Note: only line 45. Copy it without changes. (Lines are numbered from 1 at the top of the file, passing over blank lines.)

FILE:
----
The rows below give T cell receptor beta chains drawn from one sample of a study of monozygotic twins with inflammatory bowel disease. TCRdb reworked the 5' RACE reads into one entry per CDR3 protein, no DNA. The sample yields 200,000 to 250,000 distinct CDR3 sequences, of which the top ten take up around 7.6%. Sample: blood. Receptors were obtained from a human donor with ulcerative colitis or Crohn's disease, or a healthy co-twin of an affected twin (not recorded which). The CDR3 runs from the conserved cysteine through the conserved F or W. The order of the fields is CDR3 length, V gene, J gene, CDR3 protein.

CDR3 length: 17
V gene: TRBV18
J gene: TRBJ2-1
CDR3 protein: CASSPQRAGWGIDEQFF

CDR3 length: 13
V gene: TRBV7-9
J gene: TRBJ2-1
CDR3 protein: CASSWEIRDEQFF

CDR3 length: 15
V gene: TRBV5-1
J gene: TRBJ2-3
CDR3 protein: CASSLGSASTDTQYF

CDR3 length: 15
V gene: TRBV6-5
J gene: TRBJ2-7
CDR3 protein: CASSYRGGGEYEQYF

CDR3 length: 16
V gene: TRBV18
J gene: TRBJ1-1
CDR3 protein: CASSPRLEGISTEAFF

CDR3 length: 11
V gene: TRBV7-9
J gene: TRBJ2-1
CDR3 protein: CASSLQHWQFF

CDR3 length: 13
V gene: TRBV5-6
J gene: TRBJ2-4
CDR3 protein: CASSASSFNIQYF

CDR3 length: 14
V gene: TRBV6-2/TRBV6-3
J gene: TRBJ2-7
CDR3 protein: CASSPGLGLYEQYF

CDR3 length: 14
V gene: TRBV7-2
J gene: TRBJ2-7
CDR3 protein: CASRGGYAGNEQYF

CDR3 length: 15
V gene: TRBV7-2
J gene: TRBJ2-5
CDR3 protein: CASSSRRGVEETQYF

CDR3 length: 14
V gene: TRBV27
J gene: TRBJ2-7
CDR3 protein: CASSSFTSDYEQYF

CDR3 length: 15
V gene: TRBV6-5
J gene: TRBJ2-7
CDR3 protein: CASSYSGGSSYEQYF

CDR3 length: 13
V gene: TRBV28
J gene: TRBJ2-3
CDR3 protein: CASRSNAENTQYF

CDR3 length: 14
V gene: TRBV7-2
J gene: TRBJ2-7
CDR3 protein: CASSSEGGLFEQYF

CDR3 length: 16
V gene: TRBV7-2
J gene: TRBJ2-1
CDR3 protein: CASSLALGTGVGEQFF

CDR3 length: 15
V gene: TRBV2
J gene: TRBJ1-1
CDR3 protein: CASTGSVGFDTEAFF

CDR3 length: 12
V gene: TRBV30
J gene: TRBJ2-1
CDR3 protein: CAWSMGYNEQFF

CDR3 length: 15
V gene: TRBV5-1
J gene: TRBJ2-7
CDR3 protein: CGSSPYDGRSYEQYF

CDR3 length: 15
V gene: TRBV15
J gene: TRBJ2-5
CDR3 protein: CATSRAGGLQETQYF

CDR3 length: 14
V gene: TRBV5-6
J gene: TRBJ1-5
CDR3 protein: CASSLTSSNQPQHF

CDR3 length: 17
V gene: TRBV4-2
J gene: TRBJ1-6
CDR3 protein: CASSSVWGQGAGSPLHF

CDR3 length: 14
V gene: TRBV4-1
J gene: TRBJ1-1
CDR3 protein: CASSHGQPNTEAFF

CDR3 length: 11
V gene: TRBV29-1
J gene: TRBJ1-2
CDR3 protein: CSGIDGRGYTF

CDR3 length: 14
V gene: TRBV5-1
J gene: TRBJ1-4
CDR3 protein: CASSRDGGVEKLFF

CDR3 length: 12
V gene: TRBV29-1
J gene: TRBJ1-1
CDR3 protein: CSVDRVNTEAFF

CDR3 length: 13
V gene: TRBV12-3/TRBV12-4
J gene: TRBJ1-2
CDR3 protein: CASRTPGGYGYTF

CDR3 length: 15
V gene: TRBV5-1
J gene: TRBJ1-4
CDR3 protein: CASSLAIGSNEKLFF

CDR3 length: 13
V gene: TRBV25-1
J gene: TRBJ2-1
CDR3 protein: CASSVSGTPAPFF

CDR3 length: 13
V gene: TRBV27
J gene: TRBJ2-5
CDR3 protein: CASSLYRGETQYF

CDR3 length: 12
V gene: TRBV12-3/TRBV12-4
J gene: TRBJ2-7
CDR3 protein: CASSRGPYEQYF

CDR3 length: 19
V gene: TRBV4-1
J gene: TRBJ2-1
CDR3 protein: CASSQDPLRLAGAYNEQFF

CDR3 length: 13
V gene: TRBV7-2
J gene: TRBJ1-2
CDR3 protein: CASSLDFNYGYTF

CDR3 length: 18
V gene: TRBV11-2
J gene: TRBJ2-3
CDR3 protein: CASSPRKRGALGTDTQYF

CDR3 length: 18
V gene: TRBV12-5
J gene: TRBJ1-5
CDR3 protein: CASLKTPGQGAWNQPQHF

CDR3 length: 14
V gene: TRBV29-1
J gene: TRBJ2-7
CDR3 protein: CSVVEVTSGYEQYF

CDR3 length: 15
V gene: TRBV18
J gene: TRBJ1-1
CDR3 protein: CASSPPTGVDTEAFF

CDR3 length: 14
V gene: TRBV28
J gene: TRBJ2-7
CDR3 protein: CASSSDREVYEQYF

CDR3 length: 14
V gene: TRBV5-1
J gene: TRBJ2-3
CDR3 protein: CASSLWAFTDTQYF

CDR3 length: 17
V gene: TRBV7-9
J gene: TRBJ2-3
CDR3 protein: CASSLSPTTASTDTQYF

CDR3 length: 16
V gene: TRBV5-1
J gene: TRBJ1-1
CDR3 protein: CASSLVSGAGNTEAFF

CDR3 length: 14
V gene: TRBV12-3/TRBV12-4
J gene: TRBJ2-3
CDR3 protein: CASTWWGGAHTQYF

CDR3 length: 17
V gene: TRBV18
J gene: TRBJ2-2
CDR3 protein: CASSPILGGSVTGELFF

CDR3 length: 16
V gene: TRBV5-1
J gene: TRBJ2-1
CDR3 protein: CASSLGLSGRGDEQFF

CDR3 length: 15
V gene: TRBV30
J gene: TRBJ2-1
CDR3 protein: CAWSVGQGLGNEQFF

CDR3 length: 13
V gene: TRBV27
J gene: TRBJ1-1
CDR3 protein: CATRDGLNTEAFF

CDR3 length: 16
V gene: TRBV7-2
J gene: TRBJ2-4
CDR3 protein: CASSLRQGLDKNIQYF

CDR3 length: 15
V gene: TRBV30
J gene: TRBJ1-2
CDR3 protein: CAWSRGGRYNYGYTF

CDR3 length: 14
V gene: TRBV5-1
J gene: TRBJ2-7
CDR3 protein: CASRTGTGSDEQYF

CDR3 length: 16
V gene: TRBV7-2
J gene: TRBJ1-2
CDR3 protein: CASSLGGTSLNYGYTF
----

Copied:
CDR3 protein: CASSSFTSDYEQYF